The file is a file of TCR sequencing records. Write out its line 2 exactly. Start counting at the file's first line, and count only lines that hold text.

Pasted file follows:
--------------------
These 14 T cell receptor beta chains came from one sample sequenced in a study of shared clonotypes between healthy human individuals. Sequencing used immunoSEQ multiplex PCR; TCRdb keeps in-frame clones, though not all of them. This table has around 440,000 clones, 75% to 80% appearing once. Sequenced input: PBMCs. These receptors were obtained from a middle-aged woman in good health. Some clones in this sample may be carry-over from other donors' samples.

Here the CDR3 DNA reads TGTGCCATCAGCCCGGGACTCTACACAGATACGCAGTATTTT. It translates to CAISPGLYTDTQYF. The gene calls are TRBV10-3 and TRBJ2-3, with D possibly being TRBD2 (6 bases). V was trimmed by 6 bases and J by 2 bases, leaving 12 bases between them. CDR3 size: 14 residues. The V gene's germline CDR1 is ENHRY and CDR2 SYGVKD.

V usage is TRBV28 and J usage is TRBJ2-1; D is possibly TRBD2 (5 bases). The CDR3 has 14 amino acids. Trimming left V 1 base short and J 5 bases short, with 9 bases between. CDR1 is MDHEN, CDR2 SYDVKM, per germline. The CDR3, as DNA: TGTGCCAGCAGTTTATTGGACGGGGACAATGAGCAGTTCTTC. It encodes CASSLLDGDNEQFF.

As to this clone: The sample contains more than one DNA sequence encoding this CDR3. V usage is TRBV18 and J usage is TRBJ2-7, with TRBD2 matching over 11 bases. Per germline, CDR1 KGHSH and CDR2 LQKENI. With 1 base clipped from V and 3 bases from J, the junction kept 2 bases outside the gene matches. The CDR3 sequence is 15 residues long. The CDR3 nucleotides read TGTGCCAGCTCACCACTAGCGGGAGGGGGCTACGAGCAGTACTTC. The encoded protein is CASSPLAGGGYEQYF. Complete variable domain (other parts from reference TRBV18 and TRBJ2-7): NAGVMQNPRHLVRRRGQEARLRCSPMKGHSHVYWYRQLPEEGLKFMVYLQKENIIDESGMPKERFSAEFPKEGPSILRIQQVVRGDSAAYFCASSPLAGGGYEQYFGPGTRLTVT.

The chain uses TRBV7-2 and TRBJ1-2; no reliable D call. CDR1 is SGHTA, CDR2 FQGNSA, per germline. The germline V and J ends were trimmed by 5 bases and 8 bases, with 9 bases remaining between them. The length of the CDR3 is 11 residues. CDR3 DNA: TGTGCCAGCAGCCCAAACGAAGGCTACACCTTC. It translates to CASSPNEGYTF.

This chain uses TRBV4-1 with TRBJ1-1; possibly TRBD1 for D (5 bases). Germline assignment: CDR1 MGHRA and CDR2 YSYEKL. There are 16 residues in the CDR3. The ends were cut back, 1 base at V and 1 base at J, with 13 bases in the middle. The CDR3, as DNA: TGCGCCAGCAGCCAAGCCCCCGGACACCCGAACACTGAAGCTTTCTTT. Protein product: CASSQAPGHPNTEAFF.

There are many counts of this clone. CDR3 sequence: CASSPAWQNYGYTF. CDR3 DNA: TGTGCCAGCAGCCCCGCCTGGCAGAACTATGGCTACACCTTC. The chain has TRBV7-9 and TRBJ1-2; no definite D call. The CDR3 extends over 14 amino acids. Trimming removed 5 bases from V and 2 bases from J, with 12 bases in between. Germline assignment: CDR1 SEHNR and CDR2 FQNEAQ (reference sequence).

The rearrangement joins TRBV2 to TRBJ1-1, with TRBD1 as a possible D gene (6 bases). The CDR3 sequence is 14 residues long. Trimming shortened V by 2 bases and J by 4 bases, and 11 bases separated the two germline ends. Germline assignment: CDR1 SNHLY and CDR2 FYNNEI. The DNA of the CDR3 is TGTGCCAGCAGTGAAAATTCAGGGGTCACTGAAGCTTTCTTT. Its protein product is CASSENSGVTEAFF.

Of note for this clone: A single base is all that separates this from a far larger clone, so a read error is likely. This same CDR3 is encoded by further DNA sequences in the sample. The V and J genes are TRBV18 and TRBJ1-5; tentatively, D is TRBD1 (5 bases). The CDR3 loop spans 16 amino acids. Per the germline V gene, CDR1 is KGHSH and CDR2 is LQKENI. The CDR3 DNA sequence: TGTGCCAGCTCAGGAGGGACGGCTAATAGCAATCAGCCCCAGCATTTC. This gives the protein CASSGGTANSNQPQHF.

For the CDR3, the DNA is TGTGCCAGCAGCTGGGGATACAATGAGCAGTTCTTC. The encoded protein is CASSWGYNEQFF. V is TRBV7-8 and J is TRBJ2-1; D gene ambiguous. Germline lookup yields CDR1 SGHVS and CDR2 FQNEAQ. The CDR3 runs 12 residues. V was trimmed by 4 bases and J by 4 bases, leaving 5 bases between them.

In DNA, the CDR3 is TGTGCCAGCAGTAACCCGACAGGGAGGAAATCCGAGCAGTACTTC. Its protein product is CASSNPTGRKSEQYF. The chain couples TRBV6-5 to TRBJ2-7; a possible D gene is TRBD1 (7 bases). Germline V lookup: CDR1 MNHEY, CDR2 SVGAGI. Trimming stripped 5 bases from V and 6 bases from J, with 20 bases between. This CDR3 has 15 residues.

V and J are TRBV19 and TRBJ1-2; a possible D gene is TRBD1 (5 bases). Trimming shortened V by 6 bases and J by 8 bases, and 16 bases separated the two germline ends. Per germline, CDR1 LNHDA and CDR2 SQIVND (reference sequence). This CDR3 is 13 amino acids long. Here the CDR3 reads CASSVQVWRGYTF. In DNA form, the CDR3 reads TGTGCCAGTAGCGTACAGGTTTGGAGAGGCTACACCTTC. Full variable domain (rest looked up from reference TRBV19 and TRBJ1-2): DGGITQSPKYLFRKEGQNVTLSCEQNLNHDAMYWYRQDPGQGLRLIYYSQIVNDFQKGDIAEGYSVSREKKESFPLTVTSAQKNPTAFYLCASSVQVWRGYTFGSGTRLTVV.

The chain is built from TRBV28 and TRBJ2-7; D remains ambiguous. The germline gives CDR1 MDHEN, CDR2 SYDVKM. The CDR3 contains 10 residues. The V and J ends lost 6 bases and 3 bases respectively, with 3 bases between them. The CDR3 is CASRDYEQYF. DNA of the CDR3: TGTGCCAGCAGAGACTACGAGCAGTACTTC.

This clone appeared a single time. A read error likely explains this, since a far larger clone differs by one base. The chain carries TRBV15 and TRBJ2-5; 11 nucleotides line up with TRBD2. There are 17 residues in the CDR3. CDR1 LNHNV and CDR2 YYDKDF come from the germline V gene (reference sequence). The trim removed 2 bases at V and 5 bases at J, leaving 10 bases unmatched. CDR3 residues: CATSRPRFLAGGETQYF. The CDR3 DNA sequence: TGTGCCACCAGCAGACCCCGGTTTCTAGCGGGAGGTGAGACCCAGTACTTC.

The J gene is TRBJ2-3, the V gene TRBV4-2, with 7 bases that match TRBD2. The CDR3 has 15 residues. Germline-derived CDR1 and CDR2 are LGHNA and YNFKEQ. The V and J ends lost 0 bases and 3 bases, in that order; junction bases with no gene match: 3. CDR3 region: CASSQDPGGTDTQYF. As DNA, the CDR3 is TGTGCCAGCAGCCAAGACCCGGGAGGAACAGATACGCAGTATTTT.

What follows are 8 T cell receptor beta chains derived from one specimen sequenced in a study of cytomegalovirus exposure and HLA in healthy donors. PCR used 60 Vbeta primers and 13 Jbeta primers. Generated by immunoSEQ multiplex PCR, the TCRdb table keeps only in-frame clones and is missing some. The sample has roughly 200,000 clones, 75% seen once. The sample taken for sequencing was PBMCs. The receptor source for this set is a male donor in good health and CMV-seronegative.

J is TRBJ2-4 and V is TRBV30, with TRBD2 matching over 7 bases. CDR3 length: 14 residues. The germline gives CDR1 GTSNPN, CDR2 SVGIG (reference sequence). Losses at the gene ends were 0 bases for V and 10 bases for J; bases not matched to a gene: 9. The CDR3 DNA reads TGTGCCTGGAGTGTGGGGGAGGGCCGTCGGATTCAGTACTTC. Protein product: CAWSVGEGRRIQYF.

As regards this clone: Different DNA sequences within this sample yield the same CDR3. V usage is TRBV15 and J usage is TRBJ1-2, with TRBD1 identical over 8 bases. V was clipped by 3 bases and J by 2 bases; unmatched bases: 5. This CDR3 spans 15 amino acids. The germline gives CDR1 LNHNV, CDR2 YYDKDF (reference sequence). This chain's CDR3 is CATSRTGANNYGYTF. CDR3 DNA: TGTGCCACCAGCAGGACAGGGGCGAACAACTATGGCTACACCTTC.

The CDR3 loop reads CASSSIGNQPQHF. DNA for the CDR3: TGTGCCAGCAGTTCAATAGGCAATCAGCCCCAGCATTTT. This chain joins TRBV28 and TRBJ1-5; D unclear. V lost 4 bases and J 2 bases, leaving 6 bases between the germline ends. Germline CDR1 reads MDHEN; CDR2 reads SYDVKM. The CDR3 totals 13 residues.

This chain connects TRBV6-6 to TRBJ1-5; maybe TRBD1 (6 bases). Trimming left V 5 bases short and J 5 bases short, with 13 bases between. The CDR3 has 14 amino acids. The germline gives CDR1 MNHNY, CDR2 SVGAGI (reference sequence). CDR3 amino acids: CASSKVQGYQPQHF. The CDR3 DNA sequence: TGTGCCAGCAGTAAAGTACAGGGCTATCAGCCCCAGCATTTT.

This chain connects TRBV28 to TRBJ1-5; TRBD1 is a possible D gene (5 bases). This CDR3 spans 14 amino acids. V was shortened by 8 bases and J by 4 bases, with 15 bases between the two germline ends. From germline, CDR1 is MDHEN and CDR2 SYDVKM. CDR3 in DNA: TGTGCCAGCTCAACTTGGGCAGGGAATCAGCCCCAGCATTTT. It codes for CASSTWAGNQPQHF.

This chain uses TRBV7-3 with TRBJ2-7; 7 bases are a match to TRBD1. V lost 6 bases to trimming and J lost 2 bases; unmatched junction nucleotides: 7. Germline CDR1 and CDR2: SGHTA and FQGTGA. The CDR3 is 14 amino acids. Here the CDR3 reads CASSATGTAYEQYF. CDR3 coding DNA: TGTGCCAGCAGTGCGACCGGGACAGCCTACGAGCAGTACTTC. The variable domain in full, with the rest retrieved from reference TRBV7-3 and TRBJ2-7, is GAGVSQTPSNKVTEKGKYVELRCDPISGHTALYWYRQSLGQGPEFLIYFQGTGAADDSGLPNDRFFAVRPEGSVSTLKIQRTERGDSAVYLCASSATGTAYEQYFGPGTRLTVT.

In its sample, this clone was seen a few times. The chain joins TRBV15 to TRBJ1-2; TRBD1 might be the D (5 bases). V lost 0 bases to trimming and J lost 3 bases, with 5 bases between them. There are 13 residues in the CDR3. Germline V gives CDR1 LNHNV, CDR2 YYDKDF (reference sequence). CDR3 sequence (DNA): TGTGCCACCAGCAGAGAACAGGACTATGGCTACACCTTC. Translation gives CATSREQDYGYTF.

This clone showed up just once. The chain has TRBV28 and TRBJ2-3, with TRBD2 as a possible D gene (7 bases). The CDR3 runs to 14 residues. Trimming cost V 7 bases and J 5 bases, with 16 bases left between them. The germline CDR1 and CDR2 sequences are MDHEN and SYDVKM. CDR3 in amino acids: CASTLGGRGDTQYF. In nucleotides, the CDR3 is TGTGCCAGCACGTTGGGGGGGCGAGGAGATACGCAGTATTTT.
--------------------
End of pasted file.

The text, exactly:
Here the CDR3 DNA reads TGTGCCATCAGCCCGGGACTCTACACAGATACGCAGTATTTT. It translates to CAISPGLYTDTQYF. The gene calls are TRBV10-3 and TRBJ2-3, with D possibly being TRBD2 (6 bases). V was trimmed by 6 bases and J by 2 bases, leaving 12 bases between them. CDR3 size: 14 residues. The V gene's germline CDR1 is ENHRY and CDR2 SYGVKD.